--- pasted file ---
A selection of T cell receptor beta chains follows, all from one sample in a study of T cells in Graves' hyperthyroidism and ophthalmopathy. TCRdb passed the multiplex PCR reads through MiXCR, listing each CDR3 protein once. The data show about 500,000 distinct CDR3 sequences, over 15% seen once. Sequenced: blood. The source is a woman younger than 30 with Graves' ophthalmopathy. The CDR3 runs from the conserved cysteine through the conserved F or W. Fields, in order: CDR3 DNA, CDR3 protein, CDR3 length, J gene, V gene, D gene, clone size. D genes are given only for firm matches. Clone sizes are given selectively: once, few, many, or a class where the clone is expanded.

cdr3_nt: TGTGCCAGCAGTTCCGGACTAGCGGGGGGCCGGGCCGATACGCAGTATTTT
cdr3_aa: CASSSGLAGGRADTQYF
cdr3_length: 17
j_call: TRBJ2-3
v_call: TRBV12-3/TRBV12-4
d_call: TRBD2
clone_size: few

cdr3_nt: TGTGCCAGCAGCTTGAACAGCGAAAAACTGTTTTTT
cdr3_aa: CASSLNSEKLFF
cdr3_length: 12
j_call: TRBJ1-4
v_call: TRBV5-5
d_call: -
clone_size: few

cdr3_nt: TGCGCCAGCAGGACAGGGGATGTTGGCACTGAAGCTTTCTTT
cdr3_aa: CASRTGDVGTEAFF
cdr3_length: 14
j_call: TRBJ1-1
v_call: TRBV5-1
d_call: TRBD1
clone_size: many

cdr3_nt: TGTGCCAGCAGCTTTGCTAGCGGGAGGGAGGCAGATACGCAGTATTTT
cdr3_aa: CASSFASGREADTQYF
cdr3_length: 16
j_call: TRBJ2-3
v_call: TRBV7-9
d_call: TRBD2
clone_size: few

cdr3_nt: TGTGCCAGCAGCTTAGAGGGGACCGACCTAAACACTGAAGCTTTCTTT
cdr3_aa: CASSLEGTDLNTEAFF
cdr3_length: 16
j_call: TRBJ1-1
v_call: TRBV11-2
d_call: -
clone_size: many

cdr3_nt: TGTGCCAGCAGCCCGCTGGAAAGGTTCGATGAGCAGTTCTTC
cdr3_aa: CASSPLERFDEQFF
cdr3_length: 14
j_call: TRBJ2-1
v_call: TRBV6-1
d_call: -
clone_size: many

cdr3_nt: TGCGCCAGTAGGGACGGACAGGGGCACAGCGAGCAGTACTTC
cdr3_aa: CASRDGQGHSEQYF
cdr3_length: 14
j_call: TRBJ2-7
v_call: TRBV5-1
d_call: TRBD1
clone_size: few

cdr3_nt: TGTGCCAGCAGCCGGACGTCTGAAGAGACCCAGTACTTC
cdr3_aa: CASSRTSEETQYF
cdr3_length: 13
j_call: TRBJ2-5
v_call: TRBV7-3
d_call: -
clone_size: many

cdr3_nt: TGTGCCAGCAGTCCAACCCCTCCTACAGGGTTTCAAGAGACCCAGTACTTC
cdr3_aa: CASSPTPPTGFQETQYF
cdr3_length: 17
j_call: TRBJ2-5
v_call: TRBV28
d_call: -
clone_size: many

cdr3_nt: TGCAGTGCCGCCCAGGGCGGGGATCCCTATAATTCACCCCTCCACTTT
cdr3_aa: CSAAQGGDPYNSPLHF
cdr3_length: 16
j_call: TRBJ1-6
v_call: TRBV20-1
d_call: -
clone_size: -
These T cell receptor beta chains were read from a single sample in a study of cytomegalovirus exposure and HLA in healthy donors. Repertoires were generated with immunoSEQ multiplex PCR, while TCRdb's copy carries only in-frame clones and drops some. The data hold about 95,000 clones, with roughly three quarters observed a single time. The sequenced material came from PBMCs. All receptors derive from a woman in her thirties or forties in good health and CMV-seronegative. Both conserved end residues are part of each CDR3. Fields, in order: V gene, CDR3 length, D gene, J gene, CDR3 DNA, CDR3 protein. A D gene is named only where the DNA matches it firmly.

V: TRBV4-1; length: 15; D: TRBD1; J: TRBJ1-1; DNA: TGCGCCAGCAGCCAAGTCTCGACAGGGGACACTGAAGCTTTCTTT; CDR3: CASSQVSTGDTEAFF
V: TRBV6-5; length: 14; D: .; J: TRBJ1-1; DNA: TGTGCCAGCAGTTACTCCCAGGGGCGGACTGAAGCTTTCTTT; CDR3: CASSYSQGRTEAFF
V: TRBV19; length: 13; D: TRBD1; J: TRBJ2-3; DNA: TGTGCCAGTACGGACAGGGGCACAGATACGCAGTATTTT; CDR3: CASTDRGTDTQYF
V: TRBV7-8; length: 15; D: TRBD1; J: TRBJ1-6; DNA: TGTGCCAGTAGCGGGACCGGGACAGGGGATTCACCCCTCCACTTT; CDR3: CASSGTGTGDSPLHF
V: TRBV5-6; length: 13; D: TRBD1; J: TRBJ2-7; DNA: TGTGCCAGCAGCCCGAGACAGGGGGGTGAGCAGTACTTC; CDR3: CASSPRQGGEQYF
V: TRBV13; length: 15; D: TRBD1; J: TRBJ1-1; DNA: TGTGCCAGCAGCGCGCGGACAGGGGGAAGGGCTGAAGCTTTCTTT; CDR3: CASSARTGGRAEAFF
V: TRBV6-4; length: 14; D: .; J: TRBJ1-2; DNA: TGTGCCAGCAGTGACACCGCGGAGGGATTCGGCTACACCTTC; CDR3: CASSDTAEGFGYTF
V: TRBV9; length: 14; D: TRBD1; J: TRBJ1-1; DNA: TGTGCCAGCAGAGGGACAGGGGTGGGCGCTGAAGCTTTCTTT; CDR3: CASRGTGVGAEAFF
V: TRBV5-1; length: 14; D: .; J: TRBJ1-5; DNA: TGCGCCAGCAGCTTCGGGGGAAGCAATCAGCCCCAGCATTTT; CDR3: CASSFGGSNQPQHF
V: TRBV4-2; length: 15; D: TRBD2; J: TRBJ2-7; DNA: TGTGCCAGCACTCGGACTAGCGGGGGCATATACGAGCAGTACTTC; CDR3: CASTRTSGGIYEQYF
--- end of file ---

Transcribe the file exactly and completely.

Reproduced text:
A selection of T cell receptor beta chains follows, all from one sample in a study of T cells in Graves' hyperthyroidism and ophthalmopathy. TCRdb passed the multiplex PCR reads through MiXCR, listing each CDR3 protein once. The data show about 500,000 distinct CDR3 sequences, over 15% seen once. Sequenced: blood. The source is a woman younger than 30 with Graves' ophthalmopathy. The CDR3 runs from the conserved cysteine through the conserved F or W. Fields, in order: CDR3 DNA, CDR3 protein, CDR3 length, J gene, V gene, D gene, clone size. D genes are given only for firm matches. Clone sizes are given selectively: once, few, many, or a class where the clone is expanded.

cdr3_nt: TGTGCCAGCAGTTCCGGACTAGCGGGGGGCCGGGCCGATACGCAGTATTTT
cdr3_aa: CASSSGLAGGRADTQYF
cdr3_length: 17
j_call: TRBJ2-3
v_call: TRBV12-3/TRBV12-4
d_call: TRBD2
clone_size: few

cdr3_nt: TGTGCCAGCAGCTTGAACAGCGAAAAACTGTTTTTT
cdr3_aa: CASSLNSEKLFF
cdr3_length: 12
j_call: TRBJ1-4
v_call: TRBV5-5
d_call: -
clone_size: few

cdr3_nt: TGCGCCAGCAGGACAGGGGATGTTGGCACTGAAGCTTTCTTT
cdr3_aa: CASRTGDVGTEAFF
cdr3_length: 14
j_call: TRBJ1-1
v_call: TRBV5-1
d_call: TRBD1
clone_size: many

cdr3_nt: TGTGCCAGCAGCTTTGCTAGCGGGAGGGAGGCAGATACGCAGTATTTT
cdr3_aa: CASSFASGREADTQYF
cdr3_length: 16
j_call: TRBJ2-3
v_call: TRBV7-9
d_call: TRBD2
clone_size: few

cdr3_nt: TGTGCCAGCAGCTTAGAGGGGACCGACCTAAACACTGAAGCTTTCTTT
cdr3_aa: CASSLEGTDLNTEAFF
cdr3_length: 16
j_call: TRBJ1-1
v_call: TRBV11-2
d_call: -
clone_size: many

cdr3_nt: TGTGCCAGCAGCCCGCTGGAAAGGTTCGATGAGCAGTTCTTC
cdr3_aa: CASSPLERFDEQFF
cdr3_length: 14
j_call: TRBJ2-1
v_call: TRBV6-1
d_call: -
clone_size: many

cdr3_nt: TGCGCCAGTAGGGACGGACAGGGGCACAGCGAGCAGTACTTC
cdr3_aa: CASRDGQGHSEQYF
cdr3_length: 14
j_call: TRBJ2-7
v_call: TRBV5-1
d_call: TRBD1
clone_size: few

cdr3_nt: TGTGCCAGCAGCCGGACGTCTGAAGAGACCCAGTACTTC
cdr3_aa: CASSRTSEETQYF
cdr3_length: 13
j_call: TRBJ2-5
v_call: TRBV7-3
d_call: -
clone_size: many

cdr3_nt: TGTGCCAGCAGTCCAACCCCTCCTACAGGGTTTCAAGAGACCCAGTACTTC
cdr3_aa: CASSPTPPTGFQETQYF
cdr3_length: 17
j_call: TRBJ2-5
v_call: TRBV28
d_call: -
clone_size: many

cdr3_nt: TGCAGTGCCGCCCAGGGCGGGGATCCCTATAATTCACCCCTCCACTTT
cdr3_aa: CSAAQGGDPYNSPLHF
cdr3_length: 16
j_call: TRBJ1-6
v_call: TRBV20-1
d_call: -
clone_size: -
These T cell receptor beta chains were read from a single sample in a study of cytomegalovirus exposure and HLA in healthy donors. Repertoires were generated with immunoSEQ multiplex PCR, while TCRdb's copy carries only in-frame clones and drops some. The data hold about 95,000 clones, with roughly three quarters observed a single time. The sequenced material came from PBMCs. All receptors derive from a woman in her thirties or forties in good health and CMV-seronegative. Both conserved end residues are part of each CDR3. Fields, in order: V gene, CDR3 length, D gene, J gene, CDR3 DNA, CDR3 protein. A D gene is named only where the DNA matches it firmly.

V: TRBV4-1; length: 15; D: TRBD1; J: TRBJ1-1; DNA: TGCGCCAGCAGCCAAGTCTCGACAGGGGACACTGAAGCTTTCTTT; CDR3: CASSQVSTGDTEAFF
V: TRBV6-5; length: 14; D: .; J: TRBJ1-1; DNA: TGTGCCAGCAGTTACTCCCAGGGGCGGACTGAAGCTTTCTTT; CDR3: CASSYSQGRTEAFF
V: TRBV19; length: 13; D: TRBD1; J: TRBJ2-3; DNA: TGTGCCAGTACGGACAGGGGCACAGATACGCAGTATTTT; CDR3: CASTDRGTDTQYF
V: TRBV7-8; length: 15; D: TRBD1; J: TRBJ1-6; DNA: TGTGCCAGTAGCGGGACCGGGACAGGGGATTCACCCCTCCACTTT; CDR3: CASSGTGTGDSPLHF
V: TRBV5-6; length: 13; D: TRBD1; J: TRBJ2-7; DNA: TGTGCCAGCAGCCCGAGACAGGGGGGTGAGCAGTACTTC; CDR3: CASSPRQGGEQYF
V: TRBV13; length: 15; D: TRBD1; J: TRBJ1-1; DNA: TGTGCCAGCAGCGCGCGGACAGGGGGAAGGGCTGAAGCTTTCTTT; CDR3: CASSARTGGRAEAFF
V: TRBV6-4; length: 14; D: .; J: TRBJ1-2; DNA: TGTGCCAGCAGTGACACCGCGGAGGGATTCGGCTACACCTTC; CDR3: CASSDTAEGFGYTF
V: TRBV9; length: 14; D: TRBD1; J: TRBJ1-1; DNA: TGTGCCAGCAGAGGGACAGGGGTGGGCGCTGAAGCTTTCTTT; CDR3: CASRGTGVGAEAFF
V: TRBV5-1; length: 14; D: .; J: TRBJ1-5; DNA: TGCGCCAGCAGCTTCGGGGGAAGCAATCAGCCCCAGCATTTT; CDR3: CASSFGGSNQPQHF
V: TRBV4-2; length: 15; D: TRBD2; J: TRBJ2-7; DNA: TGTGCCAGCACTCGGACTAGCGGGGGCATATACGAGCAGTACTTC; CDR3: CASTRTSGGIYEQYF